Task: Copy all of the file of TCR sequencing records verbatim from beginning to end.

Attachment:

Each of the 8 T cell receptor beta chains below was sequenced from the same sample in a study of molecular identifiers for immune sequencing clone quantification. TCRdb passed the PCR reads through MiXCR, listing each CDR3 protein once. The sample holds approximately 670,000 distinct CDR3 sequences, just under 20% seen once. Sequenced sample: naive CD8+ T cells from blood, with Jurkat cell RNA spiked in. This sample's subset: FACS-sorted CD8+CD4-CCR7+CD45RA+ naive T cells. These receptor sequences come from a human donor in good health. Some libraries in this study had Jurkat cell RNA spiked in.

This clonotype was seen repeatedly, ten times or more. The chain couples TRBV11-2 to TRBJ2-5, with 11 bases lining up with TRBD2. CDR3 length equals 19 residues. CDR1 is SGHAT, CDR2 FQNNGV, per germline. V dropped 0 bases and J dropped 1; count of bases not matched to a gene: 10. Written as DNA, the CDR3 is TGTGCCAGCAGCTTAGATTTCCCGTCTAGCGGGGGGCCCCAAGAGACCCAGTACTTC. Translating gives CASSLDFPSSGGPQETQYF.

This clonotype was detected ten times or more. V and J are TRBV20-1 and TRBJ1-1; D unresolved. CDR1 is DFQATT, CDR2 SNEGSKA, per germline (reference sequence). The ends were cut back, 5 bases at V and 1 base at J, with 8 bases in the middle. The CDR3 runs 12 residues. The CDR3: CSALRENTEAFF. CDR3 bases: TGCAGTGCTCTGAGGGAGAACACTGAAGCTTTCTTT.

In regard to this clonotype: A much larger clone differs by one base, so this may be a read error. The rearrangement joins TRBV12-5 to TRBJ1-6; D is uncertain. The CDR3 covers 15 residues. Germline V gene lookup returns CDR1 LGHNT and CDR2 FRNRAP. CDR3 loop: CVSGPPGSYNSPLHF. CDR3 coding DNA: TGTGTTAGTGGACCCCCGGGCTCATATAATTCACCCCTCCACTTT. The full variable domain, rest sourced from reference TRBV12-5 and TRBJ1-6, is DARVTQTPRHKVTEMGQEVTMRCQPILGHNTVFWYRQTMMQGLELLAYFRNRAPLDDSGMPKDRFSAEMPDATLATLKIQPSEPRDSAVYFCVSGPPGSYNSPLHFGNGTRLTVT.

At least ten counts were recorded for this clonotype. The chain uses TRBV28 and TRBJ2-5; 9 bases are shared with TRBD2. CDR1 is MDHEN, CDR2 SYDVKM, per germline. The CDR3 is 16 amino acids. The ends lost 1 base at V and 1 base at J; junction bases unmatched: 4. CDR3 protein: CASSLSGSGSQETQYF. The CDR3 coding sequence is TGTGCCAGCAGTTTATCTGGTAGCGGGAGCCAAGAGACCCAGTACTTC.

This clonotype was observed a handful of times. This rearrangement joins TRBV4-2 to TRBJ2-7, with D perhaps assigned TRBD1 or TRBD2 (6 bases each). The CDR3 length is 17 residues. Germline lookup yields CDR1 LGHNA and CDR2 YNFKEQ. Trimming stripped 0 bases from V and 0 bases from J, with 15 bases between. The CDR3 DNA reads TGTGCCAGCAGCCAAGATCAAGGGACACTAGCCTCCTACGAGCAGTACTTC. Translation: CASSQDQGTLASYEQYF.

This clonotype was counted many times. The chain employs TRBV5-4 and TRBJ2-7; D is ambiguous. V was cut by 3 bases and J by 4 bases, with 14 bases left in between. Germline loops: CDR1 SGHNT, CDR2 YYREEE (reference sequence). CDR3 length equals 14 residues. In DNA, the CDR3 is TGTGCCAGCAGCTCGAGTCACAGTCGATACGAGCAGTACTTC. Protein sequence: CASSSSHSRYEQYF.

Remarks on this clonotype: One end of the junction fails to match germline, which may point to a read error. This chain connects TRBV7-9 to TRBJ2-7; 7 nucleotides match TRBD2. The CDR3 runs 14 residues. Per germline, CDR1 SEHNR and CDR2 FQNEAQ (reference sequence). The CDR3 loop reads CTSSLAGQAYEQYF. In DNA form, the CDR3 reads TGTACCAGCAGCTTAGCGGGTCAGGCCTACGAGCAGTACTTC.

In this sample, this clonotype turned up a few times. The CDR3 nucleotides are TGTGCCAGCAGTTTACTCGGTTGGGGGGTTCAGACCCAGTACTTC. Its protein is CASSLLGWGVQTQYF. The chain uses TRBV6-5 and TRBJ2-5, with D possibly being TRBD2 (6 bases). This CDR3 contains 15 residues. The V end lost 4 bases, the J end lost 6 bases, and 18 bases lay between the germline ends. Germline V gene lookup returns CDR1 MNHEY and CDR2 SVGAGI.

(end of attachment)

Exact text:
Each of the 8 T cell receptor beta chains below was sequenced from the same sample in a study of molecular identifiers for immune sequencing clone quantification. TCRdb passed the PCR reads through MiXCR, listing each CDR3 protein once. The sample holds approximately 670,000 distinct CDR3 sequences, just under 20% seen once. Sequenced sample: naive CD8+ T cells from blood, with Jurkat cell RNA spiked in. This sample's subset: FACS-sorted CD8+CD4-CCR7+CD45RA+ naive T cells. These receptor sequences come from a human donor in good health. Some libraries in this study had Jurkat cell RNA spiked in.

This clonotype was seen repeatedly, ten times or more. The chain couples TRBV11-2 to TRBJ2-5, with 11 bases lining up with TRBD2. CDR3 length equals 19 residues. CDR1 is SGHAT, CDR2 FQNNGV, per germline. V dropped 0 bases and J dropped 1; count of bases not matched to a gene: 10. Written as DNA, the CDR3 is TGTGCCAGCAGCTTAGATTTCCCGTCTAGCGGGGGGCCCCAAGAGACCCAGTACTTC. Translating gives CASSLDFPSSGGPQETQYF.

This clonotype was detected ten times or more. V and J are TRBV20-1 and TRBJ1-1; D unresolved. CDR1 is DFQATT, CDR2 SNEGSKA, per germline (reference sequence). The ends were cut back, 5 bases at V and 1 base at J, with 8 bases in the middle. The CDR3 runs 12 residues. The CDR3: CSALRENTEAFF. CDR3 bases: TGCAGTGCTCTGAGGGAGAACACTGAAGCTTTCTTT.

In regard to this clonotype: A much larger clone differs by one base, so this may be a read error. The rearrangement joins TRBV12-5 to TRBJ1-6; D is uncertain. The CDR3 covers 15 residues. Germline V gene lookup returns CDR1 LGHNT and CDR2 FRNRAP. CDR3 loop: CVSGPPGSYNSPLHF. CDR3 coding DNA: TGTGTTAGTGGACCCCCGGGCTCATATAATTCACCCCTCCACTTT. The full variable domain, rest sourced from reference TRBV12-5 and TRBJ1-6, is DARVTQTPRHKVTEMGQEVTMRCQPILGHNTVFWYRQTMMQGLELLAYFRNRAPLDDSGMPKDRFSAEMPDATLATLKIQPSEPRDSAVYFCVSGPPGSYNSPLHFGNGTRLTVT.

At least ten counts were recorded for this clonotype. The chain uses TRBV28 and TRBJ2-5; 9 bases are shared with TRBD2. CDR1 is MDHEN, CDR2 SYDVKM, per germline. The CDR3 is 16 amino acids. The ends lost 1 base at V and 1 base at J; junction bases unmatched: 4. CDR3 protein: CASSLSGSGSQETQYF. The CDR3 coding sequence is TGTGCCAGCAGTTTATCTGGTAGCGGGAGCCAAGAGACCCAGTACTTC.

This clonotype was observed a handful of times. This rearrangement joins TRBV4-2 to TRBJ2-7, with D perhaps assigned TRBD1 or TRBD2 (6 bases each). The CDR3 length is 17 residues. Germline lookup yields CDR1 LGHNA and CDR2 YNFKEQ. Trimming stripped 0 bases from V and 0 bases from J, with 15 bases between. The CDR3 DNA reads TGTGCCAGCAGCCAAGATCAAGGGACACTAGCCTCCTACGAGCAGTACTTC. Translation: CASSQDQGTLASYEQYF.

This clonotype was counted many times. The chain employs TRBV5-4 and TRBJ2-7; D is ambiguous. V was cut by 3 bases and J by 4 bases, with 14 bases left in between. Germline loops: CDR1 SGHNT, CDR2 YYREEE (reference sequence). CDR3 length equals 14 residues. In DNA, the CDR3 is TGTGCCAGCAGCTCGAGTCACAGTCGATACGAGCAGTACTTC. Protein sequence: CASSSSHSRYEQYF.

Remarks on this clonotype: One end of the junction fails to match germline, which may point to a read error. This chain connects TRBV7-9 to TRBJ2-7; 7 nucleotides match TRBD2. The CDR3 runs 14 residues. Per germline, CDR1 SEHNR and CDR2 FQNEAQ (reference sequence). The CDR3 loop reads CTSSLAGQAYEQYF. In DNA form, the CDR3 reads TGTACCAGCAGCTTAGCGGGTCAGGCCTACGAGCAGTACTTC.

In this sample, this clonotype turned up a few times. The CDR3 nucleotides are TGTGCCAGCAGTTTACTCGGTTGGGGGGTTCAGACCCAGTACTTC. Its protein is CASSLLGWGVQTQYF. The chain uses TRBV6-5 and TRBJ2-5, with D possibly being TRBD2 (6 bases). This CDR3 contains 15 residues. The V end lost 4 bases, the J end lost 6 bases, and 18 bases lay between the germline ends. Germline V gene lookup returns CDR1 MNHEY and CDR2 SVGAGI.